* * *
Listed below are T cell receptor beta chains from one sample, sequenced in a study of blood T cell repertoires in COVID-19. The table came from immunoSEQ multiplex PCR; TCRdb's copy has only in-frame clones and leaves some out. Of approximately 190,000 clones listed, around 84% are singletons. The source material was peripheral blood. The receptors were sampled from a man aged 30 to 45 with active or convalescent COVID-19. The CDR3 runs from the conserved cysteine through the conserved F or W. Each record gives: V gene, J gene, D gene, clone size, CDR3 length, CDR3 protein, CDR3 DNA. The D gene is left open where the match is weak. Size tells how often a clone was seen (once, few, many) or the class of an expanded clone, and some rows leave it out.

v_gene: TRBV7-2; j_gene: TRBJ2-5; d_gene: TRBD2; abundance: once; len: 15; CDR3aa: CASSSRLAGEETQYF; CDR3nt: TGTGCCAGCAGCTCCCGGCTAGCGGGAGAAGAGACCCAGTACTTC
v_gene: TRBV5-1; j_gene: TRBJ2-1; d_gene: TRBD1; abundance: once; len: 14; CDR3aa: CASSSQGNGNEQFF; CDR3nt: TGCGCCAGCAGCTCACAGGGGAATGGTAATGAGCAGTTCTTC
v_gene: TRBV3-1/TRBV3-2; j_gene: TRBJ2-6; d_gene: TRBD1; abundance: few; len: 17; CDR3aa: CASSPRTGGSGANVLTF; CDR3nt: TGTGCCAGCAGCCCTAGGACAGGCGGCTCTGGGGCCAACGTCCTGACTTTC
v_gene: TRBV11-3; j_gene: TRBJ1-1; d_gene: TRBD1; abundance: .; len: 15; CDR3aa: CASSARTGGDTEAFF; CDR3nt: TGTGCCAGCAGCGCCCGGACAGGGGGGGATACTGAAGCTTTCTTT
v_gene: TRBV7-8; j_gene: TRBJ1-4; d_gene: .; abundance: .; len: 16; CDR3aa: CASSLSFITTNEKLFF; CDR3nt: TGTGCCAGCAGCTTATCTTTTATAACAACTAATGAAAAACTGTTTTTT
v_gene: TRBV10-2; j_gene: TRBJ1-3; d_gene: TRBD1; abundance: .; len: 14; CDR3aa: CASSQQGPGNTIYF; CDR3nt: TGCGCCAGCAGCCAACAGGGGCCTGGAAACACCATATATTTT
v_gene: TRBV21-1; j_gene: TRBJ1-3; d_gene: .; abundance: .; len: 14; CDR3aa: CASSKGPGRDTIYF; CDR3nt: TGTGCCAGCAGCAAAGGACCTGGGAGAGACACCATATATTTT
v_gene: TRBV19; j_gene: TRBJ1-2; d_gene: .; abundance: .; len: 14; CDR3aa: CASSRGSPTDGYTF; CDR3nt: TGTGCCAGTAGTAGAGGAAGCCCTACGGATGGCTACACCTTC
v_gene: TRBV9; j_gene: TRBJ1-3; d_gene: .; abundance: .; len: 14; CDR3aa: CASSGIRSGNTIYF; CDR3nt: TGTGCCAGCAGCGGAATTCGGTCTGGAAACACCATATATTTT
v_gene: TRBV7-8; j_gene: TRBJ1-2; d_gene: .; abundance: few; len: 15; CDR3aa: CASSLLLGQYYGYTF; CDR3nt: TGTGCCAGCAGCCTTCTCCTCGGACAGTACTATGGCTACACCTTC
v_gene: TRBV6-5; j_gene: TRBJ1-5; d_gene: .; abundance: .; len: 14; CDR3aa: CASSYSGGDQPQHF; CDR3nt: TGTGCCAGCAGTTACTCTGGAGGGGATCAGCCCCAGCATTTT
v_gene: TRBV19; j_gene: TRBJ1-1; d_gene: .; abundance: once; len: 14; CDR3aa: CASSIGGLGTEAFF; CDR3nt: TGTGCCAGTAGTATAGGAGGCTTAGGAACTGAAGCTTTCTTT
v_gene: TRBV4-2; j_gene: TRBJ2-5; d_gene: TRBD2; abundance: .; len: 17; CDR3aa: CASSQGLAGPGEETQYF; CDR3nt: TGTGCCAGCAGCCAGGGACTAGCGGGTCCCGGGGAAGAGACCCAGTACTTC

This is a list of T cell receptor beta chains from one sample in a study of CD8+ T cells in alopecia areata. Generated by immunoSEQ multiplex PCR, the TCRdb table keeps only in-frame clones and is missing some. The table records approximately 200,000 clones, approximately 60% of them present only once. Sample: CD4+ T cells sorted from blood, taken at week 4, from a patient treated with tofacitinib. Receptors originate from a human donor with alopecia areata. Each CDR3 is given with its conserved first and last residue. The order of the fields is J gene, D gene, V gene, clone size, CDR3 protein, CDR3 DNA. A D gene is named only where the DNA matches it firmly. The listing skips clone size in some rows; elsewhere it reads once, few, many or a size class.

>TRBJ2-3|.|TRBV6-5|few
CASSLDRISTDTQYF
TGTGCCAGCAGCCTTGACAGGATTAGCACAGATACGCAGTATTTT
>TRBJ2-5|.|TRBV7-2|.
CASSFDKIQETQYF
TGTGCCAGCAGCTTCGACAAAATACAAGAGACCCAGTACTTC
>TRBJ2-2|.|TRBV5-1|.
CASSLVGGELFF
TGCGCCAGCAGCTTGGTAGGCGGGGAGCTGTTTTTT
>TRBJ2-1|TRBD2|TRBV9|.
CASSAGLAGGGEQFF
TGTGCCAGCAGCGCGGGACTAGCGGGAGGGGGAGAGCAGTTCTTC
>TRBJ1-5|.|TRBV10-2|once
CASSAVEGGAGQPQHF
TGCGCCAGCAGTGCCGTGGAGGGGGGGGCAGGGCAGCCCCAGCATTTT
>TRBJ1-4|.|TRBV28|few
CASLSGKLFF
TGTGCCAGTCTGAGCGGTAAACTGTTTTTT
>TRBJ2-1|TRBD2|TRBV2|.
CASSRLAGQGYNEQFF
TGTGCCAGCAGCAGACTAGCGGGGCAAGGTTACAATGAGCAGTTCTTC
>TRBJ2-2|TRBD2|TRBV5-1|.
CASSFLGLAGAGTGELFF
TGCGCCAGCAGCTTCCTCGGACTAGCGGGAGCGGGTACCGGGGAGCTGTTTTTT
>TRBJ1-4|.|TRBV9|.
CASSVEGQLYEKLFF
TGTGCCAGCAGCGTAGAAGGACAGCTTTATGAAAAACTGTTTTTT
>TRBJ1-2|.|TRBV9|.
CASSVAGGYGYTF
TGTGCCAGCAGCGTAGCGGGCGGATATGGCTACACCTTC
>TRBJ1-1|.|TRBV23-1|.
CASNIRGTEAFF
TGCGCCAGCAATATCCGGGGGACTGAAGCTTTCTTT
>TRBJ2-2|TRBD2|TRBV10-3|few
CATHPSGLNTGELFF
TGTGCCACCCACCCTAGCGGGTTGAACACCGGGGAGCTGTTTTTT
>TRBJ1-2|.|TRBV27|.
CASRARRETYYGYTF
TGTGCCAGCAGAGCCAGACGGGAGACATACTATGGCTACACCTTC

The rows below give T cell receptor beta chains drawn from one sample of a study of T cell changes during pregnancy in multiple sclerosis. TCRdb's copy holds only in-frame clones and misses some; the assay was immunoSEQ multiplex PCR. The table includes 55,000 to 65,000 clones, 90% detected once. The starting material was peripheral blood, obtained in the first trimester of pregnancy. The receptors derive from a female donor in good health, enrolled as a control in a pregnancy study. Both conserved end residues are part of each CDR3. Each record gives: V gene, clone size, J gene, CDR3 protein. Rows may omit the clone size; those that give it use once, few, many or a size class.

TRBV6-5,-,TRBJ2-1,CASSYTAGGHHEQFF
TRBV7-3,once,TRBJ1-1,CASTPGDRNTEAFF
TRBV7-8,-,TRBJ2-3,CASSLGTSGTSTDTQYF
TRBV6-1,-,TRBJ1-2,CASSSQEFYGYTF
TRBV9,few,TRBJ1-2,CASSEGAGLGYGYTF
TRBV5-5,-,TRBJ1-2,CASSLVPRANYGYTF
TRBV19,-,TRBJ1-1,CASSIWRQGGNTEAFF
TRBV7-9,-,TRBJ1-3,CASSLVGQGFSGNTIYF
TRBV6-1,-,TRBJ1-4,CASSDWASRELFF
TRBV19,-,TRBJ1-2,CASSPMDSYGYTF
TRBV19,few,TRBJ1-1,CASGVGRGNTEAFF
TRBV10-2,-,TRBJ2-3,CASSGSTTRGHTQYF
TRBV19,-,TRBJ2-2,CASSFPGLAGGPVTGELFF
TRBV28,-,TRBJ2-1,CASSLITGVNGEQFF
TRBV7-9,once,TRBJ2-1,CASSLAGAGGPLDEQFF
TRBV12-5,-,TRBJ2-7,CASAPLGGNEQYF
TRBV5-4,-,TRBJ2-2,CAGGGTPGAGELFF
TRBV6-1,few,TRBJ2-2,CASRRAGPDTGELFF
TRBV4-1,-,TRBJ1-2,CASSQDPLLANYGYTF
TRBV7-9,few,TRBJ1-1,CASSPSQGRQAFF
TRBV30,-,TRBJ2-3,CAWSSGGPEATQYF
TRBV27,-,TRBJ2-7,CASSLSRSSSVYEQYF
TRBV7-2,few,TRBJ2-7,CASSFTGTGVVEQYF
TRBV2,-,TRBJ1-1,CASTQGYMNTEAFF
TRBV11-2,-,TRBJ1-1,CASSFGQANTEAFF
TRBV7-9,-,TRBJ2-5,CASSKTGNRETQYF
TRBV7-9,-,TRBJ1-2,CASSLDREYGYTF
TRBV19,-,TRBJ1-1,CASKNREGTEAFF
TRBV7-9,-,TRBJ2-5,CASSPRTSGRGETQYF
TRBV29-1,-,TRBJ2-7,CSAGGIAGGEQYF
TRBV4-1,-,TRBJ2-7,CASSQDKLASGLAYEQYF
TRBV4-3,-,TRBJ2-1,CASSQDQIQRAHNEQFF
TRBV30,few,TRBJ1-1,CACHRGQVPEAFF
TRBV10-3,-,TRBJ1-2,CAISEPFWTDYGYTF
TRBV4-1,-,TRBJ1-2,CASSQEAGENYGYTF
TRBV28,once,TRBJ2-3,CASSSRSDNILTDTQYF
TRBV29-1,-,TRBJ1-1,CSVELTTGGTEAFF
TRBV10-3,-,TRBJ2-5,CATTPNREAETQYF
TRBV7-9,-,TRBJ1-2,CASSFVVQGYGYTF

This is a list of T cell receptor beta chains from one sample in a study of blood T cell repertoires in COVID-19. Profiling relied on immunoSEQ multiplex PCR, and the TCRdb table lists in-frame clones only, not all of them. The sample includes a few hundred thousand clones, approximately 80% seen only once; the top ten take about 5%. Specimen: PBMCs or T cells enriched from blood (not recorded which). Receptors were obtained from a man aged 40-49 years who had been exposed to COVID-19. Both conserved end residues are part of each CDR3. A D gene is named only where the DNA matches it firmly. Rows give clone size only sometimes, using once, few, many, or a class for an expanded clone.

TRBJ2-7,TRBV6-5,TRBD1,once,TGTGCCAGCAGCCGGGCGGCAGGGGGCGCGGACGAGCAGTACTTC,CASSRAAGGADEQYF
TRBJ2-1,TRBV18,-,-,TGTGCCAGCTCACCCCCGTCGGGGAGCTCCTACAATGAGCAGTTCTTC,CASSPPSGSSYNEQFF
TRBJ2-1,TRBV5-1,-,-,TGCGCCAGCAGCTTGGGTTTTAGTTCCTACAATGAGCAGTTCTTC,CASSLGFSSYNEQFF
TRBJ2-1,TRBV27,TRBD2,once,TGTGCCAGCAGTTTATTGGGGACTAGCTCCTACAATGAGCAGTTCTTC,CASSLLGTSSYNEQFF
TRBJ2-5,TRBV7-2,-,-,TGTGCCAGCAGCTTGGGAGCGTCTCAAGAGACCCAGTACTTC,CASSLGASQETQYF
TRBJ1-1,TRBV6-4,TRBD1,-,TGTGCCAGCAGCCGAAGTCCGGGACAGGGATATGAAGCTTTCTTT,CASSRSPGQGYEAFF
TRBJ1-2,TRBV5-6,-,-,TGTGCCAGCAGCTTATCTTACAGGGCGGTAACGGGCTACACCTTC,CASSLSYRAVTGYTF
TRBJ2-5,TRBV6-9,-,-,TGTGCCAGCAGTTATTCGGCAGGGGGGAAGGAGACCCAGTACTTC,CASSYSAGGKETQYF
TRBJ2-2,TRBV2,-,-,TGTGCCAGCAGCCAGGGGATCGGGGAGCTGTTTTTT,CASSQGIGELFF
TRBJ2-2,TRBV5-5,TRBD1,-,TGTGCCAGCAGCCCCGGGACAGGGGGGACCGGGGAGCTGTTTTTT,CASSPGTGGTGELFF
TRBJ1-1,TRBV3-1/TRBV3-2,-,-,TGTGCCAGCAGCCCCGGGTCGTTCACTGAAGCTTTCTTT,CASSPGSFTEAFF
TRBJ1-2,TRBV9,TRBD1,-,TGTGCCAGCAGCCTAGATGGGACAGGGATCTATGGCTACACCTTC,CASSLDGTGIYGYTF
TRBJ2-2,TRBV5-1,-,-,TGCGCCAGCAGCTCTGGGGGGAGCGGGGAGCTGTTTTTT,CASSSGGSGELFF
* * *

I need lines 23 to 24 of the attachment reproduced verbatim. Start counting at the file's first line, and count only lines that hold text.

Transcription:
CASSLVGGELFF
TGCGCCAGCAGCTTGGTAGGCGGGGAGCTGTTTTTT